St Mark’s in the Bowery, a beautiful church is very interesting. It’s a functioning Episcopal church yet the building serves also as home to the New York Theatre Ballet School, home to the Danuspace project – a contemporary dance group and home to The Poetry Project. One door was open and I put my head in and the caretaker(?) gave me a quick look inside. The church furniture can easily be removed to make a performance space. He’s been working there for about thirty years. He remembers just as restoration work was being completed in 1978, a fire occurred causing major damage. One wouldn’t guess that to look at this beautiful building today.

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Dance space

St Mark’s Place is a small but famous New York street. It occupies three blocks between Astor Place and Tompkins Square Park. It’s called after St Mark’s church above. It contains shops, bars and restaurants and is loud and colourful, particularly at night.

I have absolutely no interest in Irish bars when abroad but I did look up McSorley’s Old Ale House as I’d previously read about it. It’s the oldest Irish pub in New York City and was one of the last of the “men only” pubs, admitting women only after legally being forced to do so in 1970. It’s very clichéd in a sense, full of old memorabilia on the walls and sawdust on the floor. The Irish Times is running a competition for the best Irish pub in the world outside Ireland. McSorley’s Old Ale House was entered by Daria Blackwell. Here is her description.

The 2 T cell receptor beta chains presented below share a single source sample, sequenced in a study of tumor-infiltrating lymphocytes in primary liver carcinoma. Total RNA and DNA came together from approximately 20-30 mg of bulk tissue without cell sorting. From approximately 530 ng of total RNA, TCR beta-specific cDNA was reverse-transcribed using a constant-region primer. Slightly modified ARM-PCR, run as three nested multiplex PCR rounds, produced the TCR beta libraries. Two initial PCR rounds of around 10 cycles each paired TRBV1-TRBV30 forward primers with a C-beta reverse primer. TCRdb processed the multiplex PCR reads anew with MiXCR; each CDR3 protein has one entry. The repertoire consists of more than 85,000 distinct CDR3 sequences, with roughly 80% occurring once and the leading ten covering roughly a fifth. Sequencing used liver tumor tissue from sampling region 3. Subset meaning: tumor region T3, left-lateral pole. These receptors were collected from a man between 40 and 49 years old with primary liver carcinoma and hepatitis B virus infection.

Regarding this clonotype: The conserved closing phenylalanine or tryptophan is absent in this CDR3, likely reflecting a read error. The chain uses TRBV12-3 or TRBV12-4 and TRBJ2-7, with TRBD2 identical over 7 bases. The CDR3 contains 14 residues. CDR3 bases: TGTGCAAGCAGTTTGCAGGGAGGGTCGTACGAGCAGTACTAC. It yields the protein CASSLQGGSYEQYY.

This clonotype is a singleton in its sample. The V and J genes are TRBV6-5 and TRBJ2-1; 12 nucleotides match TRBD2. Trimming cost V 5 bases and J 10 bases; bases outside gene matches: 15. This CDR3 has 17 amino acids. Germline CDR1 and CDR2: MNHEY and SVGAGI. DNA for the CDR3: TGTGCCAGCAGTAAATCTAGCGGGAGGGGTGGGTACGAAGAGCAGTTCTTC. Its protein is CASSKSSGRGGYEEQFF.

Good restaurants that we’ve been to include:
Mud
Angelica’s Kitchen A good vegetarian restaurant
MUD
Cafe Mogador Moroccan & Middle Eastern. Inexpensive and great food. It’s located on St Mark’s Place.
Westville East
(I keep this list as an aide memoir. We find them from Tommy/his friends, just stumbling upon them or now from the LP guide.)

Lower East Side LES

Originally a settlement for Jews and then Latinos, the Lower East Side (LES) has become the place to be seen … A bunch of luxury high-rise condominiums and hip boutique hotels coexist with large public-housing projects and blocks of tenement-style buildings.

When Tommy first came to New York, we stayed at the Nolitan Hotel in Nolita, LES. The above description from LP concurs with our experience of the area. (Nolita actually means ‘North of Little Italy’). The Williamsburg bridge links LES, Manhattan with Brooklyn, Denis and I crossed that bridge on a number of runs.

I noticed a concentration of restaurant suppliers in the Bowery, an avenue in LES. I’ve noticed this specialisation of streets for a particular product in other areas of Manhattan. This isn’t surprising given the names of some areas – the Garment district, the Meatpacking district

Some highlights

Lower East Side Tenement Museum

New Museum of Contemporary Art

Little Italy It seems that this area is referred to as Little Italy more out of nostalgia than as a reflection of the true ethnic population. It was the setting of the fictional Corleone crime family in The Godfather novel and films.

Some good restaurants

porridgeClinton Street Baking Company We had a great breakfast here – Oatmeal served with roasted farm apples, toasted almonds and cinnamon sugar! Unfortunately I was hungry and had started eating before I thought of tang a photo for this blogpost! Though I’m not a great lover of pancakes, I spied great ones with blueberries at a neighbouring table. The staff wear T shirts with the slogan ‘Made with love and butter’ on the back 🙂